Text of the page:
mentions that there is the /colibri-ws endpoint, but not whether it's
enabled or configured, nor how I inform lib-jitsi-meet that it should use a
specific websockets endpoint like /colibri-ws in place of the DataChannel.

I'll take a look at the direct XMPP messaging too. I imagine I can figure
that out from the strophe API docs...

Cheers,
Simon

···

On Mon, Jan 22, 2018 at 12:44 PM, Boris Grozev <boris@jitsi.org> wrote:

Hi Simon,

On 22/01/2018 10:48, Simon Ditner wrote:

Hi,

I'm having a trying time debugging a fairly straight forward app I've
built using lib-jitsi-meet in an attempt to build something different from
straight-up conferencing.

It's setup is similar to lib-jitsi-meet/doc/example/example.js, and I'm
using websockets by specifying bosh: "wss:// ... /xmpp-websocket", have
prosody configured to use websockets, and nginx to pass it through. All of
that seems to work fine, and a multi-party conference is coming up fine.
The reason I want to use websockets is to have better visibility in the
chrome debugger, where I can see the XMPP messages in Chrome's WS network
debugger tab.

So everything is going well until I try to use sendEndpointMessage when
it throws a "Channel support is disabled" exception. The app works fine
with straight bosh, however it does not seem to work when using websockets.
As in the example.js, I am passing in the option "openBridgeChannel: true",
and I have changed that to "openBridgeChannel: 'websocket'".

I'm not altogether clear what "openBridgeChannel" is connecting to
though, so I don't know where to look -- is it establishing a channel with
Prosody, or jitsi-videobridge to be able to pass messages between
participants? Should I expect it to work when using websockets for the XMPP?

You'll need to add configuration to the bridge for this to work. Note that
sendEndpointMessage bypasses XMPP and sends a message through
jitsi-videobridge. It does this either over a WebRTC DataChannel, or
through a web-socket, but in both cases the remote endpoint is
jitsi-videobridge and XMPP is not involved.

My ultimate goal is to be able to have one participant be able to send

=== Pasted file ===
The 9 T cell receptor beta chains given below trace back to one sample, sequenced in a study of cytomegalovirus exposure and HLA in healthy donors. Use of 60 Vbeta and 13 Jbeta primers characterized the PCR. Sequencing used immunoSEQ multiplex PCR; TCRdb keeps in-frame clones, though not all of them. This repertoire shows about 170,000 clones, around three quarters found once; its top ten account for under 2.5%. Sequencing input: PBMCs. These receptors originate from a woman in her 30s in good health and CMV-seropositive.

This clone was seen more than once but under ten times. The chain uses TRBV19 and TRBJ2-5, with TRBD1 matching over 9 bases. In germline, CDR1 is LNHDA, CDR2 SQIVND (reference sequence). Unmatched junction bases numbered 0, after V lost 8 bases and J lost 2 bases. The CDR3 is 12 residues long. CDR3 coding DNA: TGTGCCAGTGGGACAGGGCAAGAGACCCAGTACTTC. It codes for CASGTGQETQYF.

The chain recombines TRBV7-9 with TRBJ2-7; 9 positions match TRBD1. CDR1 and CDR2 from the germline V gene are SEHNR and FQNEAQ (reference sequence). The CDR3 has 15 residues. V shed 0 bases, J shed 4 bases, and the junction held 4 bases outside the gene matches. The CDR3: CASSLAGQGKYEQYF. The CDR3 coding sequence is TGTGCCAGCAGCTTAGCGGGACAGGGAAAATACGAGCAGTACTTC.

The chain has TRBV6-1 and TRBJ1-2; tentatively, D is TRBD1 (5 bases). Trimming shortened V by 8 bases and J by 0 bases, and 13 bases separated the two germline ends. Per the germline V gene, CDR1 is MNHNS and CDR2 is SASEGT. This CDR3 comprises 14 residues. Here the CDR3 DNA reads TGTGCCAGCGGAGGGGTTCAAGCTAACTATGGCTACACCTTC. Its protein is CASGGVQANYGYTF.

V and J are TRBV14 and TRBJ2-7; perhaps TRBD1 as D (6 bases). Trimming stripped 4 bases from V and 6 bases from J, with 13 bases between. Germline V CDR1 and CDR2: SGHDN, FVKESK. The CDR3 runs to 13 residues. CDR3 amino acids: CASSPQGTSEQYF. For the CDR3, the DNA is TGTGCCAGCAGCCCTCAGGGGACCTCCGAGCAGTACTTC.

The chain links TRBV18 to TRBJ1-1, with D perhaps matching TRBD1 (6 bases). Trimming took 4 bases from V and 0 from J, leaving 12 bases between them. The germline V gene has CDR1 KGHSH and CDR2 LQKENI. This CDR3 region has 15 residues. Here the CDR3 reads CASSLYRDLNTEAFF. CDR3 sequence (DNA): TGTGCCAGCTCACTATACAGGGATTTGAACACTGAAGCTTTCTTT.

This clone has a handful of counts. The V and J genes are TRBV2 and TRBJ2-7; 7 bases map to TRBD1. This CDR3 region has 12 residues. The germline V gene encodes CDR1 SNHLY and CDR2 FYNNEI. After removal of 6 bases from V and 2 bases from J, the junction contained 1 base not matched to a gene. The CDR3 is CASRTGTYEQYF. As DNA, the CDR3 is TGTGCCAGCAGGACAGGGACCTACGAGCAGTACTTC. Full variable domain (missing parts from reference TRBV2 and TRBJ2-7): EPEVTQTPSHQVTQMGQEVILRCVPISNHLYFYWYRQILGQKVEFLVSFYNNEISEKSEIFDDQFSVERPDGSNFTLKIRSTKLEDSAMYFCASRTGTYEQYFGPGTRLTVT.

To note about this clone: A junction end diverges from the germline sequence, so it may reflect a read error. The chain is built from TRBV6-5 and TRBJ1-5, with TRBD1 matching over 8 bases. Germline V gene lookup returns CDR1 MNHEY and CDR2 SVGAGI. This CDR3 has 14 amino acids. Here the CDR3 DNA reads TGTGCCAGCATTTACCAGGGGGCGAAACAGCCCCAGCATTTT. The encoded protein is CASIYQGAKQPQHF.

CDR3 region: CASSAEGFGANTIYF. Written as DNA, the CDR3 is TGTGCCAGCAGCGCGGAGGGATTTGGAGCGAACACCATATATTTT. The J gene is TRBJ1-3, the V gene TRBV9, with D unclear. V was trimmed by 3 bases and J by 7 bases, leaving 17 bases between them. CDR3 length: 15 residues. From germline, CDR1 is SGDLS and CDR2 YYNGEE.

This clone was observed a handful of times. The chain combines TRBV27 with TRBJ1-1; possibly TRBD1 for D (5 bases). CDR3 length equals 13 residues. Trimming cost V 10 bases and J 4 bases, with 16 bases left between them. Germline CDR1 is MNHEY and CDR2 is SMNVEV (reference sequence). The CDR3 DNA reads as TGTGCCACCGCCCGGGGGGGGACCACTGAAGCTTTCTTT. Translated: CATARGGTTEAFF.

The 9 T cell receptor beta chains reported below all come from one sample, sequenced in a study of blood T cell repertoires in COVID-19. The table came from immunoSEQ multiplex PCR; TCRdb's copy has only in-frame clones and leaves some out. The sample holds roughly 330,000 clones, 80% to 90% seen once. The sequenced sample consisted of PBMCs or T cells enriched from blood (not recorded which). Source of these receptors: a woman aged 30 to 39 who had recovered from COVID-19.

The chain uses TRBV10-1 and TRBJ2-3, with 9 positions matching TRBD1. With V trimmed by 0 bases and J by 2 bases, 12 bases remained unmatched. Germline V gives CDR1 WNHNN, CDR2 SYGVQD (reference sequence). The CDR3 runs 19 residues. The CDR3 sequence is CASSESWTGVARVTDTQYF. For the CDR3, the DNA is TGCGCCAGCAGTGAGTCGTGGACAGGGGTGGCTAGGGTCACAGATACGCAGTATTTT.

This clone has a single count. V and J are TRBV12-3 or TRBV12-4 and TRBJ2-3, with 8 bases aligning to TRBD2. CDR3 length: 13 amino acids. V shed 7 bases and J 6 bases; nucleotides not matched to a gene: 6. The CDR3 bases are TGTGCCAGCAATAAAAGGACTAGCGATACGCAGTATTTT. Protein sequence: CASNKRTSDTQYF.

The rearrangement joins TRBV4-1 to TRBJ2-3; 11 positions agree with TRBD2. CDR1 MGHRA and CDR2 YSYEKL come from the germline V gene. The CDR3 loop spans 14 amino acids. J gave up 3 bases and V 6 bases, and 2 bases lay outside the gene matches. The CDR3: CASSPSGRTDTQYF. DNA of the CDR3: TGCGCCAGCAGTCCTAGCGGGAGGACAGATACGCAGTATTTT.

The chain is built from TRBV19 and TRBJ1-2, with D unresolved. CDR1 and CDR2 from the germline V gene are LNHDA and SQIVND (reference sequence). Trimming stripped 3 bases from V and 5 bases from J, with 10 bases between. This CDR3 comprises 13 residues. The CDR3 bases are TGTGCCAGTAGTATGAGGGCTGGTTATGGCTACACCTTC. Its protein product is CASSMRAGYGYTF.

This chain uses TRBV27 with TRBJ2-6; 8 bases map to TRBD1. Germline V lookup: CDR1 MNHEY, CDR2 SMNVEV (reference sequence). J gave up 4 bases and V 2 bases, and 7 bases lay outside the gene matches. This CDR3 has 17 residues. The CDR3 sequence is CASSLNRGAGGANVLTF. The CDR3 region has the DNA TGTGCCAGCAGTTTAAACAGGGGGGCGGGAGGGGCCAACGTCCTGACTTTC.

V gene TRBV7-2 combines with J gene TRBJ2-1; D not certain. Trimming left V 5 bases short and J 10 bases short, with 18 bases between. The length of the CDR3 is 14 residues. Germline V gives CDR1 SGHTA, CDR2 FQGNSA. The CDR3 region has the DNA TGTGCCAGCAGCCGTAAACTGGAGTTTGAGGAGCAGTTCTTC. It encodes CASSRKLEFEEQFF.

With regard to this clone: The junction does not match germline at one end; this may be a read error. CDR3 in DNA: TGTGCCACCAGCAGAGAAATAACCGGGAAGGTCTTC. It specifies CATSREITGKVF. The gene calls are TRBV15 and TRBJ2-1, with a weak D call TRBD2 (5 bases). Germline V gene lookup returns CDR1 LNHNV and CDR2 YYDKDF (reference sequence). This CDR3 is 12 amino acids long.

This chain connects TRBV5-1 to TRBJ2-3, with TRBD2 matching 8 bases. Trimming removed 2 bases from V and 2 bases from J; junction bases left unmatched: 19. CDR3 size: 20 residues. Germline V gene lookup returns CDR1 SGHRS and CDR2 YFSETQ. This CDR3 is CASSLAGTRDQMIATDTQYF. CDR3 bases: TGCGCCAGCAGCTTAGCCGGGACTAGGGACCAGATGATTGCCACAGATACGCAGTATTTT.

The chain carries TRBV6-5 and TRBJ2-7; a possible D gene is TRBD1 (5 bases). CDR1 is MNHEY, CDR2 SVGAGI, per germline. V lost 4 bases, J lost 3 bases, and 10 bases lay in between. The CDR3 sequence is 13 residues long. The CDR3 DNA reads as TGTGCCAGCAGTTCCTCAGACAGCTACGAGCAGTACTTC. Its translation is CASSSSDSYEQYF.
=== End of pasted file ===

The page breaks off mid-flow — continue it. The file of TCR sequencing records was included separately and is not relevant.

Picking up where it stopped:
data/event messages to another participant via XMPP, and ideally via
websockets so that I can see what is going on in the Chrome debugger along
with the rest of the XMPP messages. Maybe I'm going about it all wrong? Is
there perhaps a better way to be passing these messages?

You can just send XMPP messages (but I can't lookup the API in jitsi-meet
right now), which will use whatever transport XMPP uses.

Regards,
Boris


#4

Hmm, do you happen to know what that jingle fragment looks like so that I
could verify that my setup is configured correctly? I read over the jvb
logs for a single participant connecting, and to the untrained eye, none of
the jingle fragments stood out as one negotiating a path for something
other than audio or video related.

You mentioned earlier that configuration to the jitsiv-videobridge
component was necessary to enable the Websocket support for it, is that not
the case?

Thanks,
Simon

···

On Mon, Jan 22, 2018 at 4:17 PM, Boris Grozev <boris@jitsi.org> wrote:

On 22/01/2018 13:39, Simon Ditner wrote:

Hi Boris,

Thanks! That clears up where to expect the openBridgeChannel related
messaging to be.

Do you happen to know where I can find the config options for enabling
websockets for the videobridge? The documentation for the videobridge
mentions that there is the /colibri-ws endpoint, but not whether it's
enabled or configured, nor how I inform lib-jitsi-meet that it should use a
specific websockets endpoint like /colibri-ws in place of the DataChannel.

This information is signaled to lib-jitsi-meet in Jingle, no need to
configure anything (other than the openBridgeChannel option)

Boris


#5

Hmm, do you happen to know what that jingle fragment looks like so that I could verify that my setup is configured correctly? I read over the jvb logs for a single participant connecting, and to the untrained eye, none of the jingle fragments stood out as one negotiating a path for something other than audio or video related.